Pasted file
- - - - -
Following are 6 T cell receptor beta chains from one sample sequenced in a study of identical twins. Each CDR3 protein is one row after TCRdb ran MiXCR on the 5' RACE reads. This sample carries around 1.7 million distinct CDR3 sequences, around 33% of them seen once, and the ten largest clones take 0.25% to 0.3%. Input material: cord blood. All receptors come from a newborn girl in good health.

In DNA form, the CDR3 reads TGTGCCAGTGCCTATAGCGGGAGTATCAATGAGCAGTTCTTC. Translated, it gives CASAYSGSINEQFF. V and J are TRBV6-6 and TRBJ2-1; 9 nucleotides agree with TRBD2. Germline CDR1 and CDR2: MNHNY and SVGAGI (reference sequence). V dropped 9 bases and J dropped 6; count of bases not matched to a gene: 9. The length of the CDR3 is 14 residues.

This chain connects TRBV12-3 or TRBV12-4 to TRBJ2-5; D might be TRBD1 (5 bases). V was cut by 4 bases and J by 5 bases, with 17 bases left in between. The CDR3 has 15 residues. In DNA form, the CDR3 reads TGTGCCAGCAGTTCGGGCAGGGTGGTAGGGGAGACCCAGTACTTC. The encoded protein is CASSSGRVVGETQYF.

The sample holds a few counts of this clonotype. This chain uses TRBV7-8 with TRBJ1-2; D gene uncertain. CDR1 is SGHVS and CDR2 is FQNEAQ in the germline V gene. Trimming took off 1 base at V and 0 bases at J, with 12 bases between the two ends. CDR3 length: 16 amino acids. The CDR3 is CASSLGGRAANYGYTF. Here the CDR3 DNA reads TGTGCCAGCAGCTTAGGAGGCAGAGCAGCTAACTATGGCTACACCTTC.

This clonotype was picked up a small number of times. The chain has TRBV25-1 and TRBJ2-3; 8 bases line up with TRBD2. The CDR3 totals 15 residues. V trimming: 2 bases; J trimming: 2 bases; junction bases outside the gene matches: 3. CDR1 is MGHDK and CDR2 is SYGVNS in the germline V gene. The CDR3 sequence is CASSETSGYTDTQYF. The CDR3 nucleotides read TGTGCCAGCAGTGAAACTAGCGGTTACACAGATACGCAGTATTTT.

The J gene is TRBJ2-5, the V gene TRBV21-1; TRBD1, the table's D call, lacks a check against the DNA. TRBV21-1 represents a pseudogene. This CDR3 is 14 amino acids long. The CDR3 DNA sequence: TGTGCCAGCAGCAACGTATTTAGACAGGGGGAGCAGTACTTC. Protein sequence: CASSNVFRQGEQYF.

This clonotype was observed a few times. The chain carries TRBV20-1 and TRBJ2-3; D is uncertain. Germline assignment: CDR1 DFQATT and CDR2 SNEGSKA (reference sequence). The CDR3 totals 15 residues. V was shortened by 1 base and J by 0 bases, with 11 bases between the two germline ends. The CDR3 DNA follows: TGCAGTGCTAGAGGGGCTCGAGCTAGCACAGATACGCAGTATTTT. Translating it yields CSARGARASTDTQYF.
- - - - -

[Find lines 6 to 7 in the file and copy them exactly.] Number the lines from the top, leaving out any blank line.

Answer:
The J gene is TRBJ2-5, the V gene TRBV21-1; TRBD1, the table's D call, lacks a check against the DNA. TRBV21-1 represents a pseudogene. This CDR3 is 14 amino acids long. The CDR3 DNA sequence: TGTGCCAGCAGCAACGTATTTAGACAGGGGGAGCAGTACTTC. Protein sequence: CASSNVFRQGEQYF.

This clonotype was observed a few times. The chain carries TRBV20-1 and TRBJ2-3; D is uncertain. Germline assignment: CDR1 DFQATT and CDR2 SNEGSKA (reference sequence). The CDR3 totals 15 residues. V was shortened by 1 base and J by 0 bases, with 11 bases between the two germline ends. The CDR3 DNA follows: TGCAGTGCTAGAGGGGCTCGAGCTAGCACAGATACGCAGTATTTT. Translating it yields CSARGARASTDTQYF.